3.3 Going further

The development of spectral methods linked with the problems arising in the field of numerical relativity has always been active and continues to be. Among the various directions of research one can foresee, quite interesting ones might be the beginning of higher-dimensional studies and the development of better-adapted mappings and domains, within the spirit of going from pure spectral methods to spectral elements [166, 29].

3.3.1 More than three spatial dimensions

There has been some interest in the numerical study of black holes in higher dimensions, as well as with compactified extra dimensions [202], as in brane world models [199Jump To The Next Citation Point, 132]; recently, some simulations of the head-on collision of two black holes have already been undertaken [230]. With the relatively low number of degrees of freedom per dimension needed, spectral methods should be very efficient in simulations involving four spatial dimensions or more. Here we give starting points to implement four-dimensional (as needed by, e.g., brane world models) spatial representation with spectral methods. The simplest approach is to take Cartesian coordinates (x, y,z,w ), but a generalization of spherical coordinates (r,πœƒ,φ, ξ) is also possible and necessitates less computational resources. The additional angle ξ is defined in [0,π ] with the following relations with Cartesian coordinates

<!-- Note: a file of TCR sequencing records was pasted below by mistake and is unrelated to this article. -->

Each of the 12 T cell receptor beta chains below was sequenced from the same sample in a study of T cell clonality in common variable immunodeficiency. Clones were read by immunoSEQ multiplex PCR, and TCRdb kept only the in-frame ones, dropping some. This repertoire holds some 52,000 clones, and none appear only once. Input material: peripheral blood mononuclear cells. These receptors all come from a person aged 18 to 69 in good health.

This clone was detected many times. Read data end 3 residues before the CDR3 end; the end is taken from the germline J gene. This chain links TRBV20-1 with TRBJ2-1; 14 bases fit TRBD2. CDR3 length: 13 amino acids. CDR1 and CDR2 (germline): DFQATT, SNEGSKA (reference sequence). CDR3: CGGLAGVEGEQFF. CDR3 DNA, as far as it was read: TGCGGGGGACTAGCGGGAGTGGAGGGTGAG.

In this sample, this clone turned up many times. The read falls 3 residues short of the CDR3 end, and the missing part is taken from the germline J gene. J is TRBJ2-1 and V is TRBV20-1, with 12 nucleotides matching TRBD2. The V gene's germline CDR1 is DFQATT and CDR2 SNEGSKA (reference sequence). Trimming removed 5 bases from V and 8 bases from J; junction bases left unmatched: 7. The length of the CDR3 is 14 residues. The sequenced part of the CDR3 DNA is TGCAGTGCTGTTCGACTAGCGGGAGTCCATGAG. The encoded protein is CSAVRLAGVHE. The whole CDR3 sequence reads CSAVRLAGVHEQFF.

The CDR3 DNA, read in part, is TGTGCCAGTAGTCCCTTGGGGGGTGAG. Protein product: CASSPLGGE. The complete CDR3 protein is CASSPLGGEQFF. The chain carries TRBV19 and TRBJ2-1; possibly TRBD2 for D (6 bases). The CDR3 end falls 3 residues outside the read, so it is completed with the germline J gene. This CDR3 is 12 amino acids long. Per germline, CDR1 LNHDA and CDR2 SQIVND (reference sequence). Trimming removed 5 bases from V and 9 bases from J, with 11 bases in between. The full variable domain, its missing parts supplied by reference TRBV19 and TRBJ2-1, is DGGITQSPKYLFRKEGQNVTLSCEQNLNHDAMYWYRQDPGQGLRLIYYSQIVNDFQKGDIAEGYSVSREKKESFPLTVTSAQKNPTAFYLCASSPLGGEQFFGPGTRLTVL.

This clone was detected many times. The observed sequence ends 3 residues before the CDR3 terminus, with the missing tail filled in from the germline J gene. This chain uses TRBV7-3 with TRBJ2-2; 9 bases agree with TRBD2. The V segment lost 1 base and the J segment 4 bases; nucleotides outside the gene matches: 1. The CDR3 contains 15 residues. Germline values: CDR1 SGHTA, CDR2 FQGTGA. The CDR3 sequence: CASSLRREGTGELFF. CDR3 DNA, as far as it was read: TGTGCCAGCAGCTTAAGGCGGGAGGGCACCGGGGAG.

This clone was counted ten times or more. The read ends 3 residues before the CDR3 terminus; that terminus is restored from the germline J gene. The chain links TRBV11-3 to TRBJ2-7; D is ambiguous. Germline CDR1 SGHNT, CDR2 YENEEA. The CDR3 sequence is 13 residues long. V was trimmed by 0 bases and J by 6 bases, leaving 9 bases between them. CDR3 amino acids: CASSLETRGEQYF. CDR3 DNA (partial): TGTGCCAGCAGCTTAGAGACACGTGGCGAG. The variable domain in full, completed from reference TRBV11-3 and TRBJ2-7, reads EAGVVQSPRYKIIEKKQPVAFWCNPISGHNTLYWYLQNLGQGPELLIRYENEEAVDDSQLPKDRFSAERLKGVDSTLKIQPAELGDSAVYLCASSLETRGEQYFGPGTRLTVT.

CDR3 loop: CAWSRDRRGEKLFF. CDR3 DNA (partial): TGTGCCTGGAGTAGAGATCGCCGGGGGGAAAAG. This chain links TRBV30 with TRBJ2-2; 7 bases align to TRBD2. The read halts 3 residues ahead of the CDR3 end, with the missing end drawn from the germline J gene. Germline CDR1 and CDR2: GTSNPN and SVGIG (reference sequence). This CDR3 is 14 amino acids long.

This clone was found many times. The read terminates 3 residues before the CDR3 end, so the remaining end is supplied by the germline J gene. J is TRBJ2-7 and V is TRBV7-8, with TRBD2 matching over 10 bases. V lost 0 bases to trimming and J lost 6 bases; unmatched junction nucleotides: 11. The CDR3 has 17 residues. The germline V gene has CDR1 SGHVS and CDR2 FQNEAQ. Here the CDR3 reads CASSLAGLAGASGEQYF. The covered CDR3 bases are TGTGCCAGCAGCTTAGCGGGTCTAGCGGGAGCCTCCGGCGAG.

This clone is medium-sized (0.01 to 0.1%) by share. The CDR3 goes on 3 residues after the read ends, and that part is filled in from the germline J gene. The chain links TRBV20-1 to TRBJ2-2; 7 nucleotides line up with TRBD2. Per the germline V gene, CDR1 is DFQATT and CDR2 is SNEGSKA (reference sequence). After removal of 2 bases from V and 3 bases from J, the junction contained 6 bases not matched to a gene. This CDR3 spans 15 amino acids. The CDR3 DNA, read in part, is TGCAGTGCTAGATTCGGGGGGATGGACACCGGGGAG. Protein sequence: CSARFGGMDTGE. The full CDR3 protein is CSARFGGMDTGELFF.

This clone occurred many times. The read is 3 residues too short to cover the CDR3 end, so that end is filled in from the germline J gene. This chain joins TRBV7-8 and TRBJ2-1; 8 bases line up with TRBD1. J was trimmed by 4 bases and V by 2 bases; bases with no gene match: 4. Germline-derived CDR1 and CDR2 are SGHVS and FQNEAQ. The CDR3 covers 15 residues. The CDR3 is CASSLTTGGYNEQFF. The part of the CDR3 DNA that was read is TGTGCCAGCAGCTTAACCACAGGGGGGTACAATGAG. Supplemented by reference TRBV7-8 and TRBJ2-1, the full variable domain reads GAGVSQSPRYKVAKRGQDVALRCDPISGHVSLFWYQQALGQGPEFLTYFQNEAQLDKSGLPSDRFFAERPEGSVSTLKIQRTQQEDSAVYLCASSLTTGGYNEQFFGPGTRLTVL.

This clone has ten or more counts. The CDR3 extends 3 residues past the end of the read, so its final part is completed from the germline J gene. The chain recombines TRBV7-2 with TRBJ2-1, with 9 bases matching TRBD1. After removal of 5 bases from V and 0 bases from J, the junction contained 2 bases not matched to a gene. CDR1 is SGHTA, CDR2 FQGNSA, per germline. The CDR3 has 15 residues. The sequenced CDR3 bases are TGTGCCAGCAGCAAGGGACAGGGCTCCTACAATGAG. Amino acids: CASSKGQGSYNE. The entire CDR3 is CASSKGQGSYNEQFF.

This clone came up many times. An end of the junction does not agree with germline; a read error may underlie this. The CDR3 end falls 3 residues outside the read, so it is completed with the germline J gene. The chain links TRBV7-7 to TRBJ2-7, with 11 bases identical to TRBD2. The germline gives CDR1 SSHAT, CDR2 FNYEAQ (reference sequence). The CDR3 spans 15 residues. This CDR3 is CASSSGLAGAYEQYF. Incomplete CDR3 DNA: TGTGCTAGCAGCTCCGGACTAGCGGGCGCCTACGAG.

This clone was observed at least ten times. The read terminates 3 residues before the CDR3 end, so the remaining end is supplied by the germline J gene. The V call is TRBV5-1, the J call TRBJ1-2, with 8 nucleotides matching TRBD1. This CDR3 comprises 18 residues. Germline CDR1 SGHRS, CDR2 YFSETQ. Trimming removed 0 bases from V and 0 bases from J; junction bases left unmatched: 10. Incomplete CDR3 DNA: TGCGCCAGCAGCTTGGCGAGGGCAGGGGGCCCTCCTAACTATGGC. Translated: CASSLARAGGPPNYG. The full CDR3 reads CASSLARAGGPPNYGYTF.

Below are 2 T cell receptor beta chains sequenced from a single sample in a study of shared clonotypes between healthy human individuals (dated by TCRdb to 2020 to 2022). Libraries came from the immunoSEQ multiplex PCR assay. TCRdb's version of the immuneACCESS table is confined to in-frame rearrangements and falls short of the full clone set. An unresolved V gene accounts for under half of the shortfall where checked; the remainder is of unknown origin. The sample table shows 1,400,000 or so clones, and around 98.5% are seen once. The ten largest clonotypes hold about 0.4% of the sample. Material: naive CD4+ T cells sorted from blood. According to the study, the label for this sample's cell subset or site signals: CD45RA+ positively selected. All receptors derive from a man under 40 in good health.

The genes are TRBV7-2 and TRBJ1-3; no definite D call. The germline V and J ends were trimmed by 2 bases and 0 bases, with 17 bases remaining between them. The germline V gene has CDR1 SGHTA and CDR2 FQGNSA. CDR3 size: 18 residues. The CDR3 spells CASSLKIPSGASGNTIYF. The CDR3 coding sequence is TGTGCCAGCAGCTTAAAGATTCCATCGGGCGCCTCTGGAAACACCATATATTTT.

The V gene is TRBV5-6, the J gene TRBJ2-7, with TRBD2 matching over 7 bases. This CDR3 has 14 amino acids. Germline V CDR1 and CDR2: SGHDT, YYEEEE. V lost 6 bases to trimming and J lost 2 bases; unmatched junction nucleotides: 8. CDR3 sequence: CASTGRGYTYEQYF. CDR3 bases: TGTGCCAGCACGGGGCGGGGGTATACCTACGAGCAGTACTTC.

x = rsinπœƒ cosφ sinξ, y = rsinπœƒ sin φ sin ξ, z = rcos πœƒsinξ, w = rcos ξ. (111 )
The four-dimensional flat Laplace operator appearing in constraint equations [199] reads
∂2Ο• 3 ∂Ο• 1 ( ∂2 Ο• 2 ∂ Ο• 1 ) Δ4 Ο• = --2-+ -----+ -2 ---2 + -------- + ---2-Δ πœƒφΟ• , (112 ) ∂r r ∂r r ∂ ξ tan ξ∂ ξ sin ξ
where Δ πœƒφ is the two-dimensional angular Laplace operator (103View Equation). As in the three-dimensional case, it is convenient to use the eigenfunctions of the angular part, which are here
β„“ m im φ G k(cosξ)P β„“ (cos πœƒ)e , (113 )
with k, β„“, m integers such that |m | ≤ β„“ ≤ k. Pmβ„“ (x) are the associated Legendre functions defined by Equation (100View Equation). G β„“(x ) k are the associated Gegenbauer functions
β„“ β„“ (β„“) (β„“) dβ„“Gk-(x-) G k(cosξ) = (sin ξ)G k (cosξ) with G k (x ) = dx β„“ , (114 )
where Gk(x ) is the k-th Gegenbauer polynomial (λ) C k with λ = 1, as the Gk are also a particular case of Jacobi polynomials with α = β = 1βˆ•2 (see, for example, [131]). Jacobi polynomials are also solutions of a singular Sturm–Liouville problem, which ensures fast convergence properties (see Section 2.4.1). The Gk (x) fulfill recurrence relations that make them easy to implement as a spectral decomposition basis, like the Legendre polynomials. These eigenfunctions are associated with the eigenvalues − k(k + 2):
Δ4 (G β„“(cosξ)P m(cos πœƒ)eim φ) = − k(k + 2)G β„“(cos ξ)Pm (cosπœƒ)eimφ. (115 ) k β„“ k β„“
So, as in 3+1 dimensions, after decomposing in such a basis, the Poisson equation turns into a collection of ODEs in the coordinate r. This type of construction might be generalized to even higher dimensions, with a choice of the appropriate type of Jacobi polynomials for every new introduced angular coordinate.

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